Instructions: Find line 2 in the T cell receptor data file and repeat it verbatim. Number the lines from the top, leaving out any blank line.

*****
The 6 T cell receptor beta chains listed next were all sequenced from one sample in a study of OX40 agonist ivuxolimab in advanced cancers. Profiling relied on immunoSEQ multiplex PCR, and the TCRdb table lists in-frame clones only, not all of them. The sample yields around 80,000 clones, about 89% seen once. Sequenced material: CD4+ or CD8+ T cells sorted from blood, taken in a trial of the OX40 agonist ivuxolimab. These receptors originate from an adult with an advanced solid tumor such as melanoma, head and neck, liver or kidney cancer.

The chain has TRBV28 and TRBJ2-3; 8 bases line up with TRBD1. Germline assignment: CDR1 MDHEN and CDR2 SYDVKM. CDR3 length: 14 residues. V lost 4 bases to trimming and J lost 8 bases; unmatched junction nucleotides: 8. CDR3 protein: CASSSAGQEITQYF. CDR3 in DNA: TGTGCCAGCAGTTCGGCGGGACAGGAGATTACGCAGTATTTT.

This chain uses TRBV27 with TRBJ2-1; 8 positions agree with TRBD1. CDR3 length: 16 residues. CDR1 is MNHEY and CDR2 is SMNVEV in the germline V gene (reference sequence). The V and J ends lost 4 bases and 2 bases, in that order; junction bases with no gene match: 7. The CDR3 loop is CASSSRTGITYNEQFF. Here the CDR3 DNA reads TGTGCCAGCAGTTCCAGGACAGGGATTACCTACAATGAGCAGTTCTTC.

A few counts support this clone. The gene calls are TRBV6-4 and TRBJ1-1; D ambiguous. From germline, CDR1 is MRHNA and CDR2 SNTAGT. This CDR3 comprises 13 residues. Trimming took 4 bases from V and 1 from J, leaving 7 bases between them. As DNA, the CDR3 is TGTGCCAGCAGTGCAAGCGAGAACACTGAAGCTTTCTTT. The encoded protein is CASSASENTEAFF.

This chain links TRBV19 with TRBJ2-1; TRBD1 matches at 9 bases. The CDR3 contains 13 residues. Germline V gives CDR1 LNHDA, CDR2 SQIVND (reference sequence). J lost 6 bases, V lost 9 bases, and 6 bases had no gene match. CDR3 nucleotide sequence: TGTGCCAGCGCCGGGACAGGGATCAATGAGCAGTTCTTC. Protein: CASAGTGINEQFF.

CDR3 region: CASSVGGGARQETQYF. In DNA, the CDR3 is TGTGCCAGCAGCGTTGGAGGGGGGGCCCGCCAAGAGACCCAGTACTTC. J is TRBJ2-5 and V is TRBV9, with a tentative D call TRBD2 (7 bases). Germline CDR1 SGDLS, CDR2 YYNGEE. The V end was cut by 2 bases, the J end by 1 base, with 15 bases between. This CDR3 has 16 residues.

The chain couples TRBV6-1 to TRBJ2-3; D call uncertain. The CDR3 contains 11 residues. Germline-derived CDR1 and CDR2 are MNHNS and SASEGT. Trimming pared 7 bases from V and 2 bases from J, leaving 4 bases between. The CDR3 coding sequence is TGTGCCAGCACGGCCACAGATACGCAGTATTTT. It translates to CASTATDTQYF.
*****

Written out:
The chain has TRBV28 and TRBJ2-3; 8 bases line up with TRBD1. Germline assignment: CDR1 MDHEN and CDR2 SYDVKM. CDR3 length: 14 residues. V lost 4 bases to trimming and J lost 8 bases; unmatched junction nucleotides: 8. CDR3 protein: CASSSAGQEITQYF. CDR3 in DNA: TGTGCCAGCAGTTCGGCGGGACAGGAGATTACGCAGTATTTT.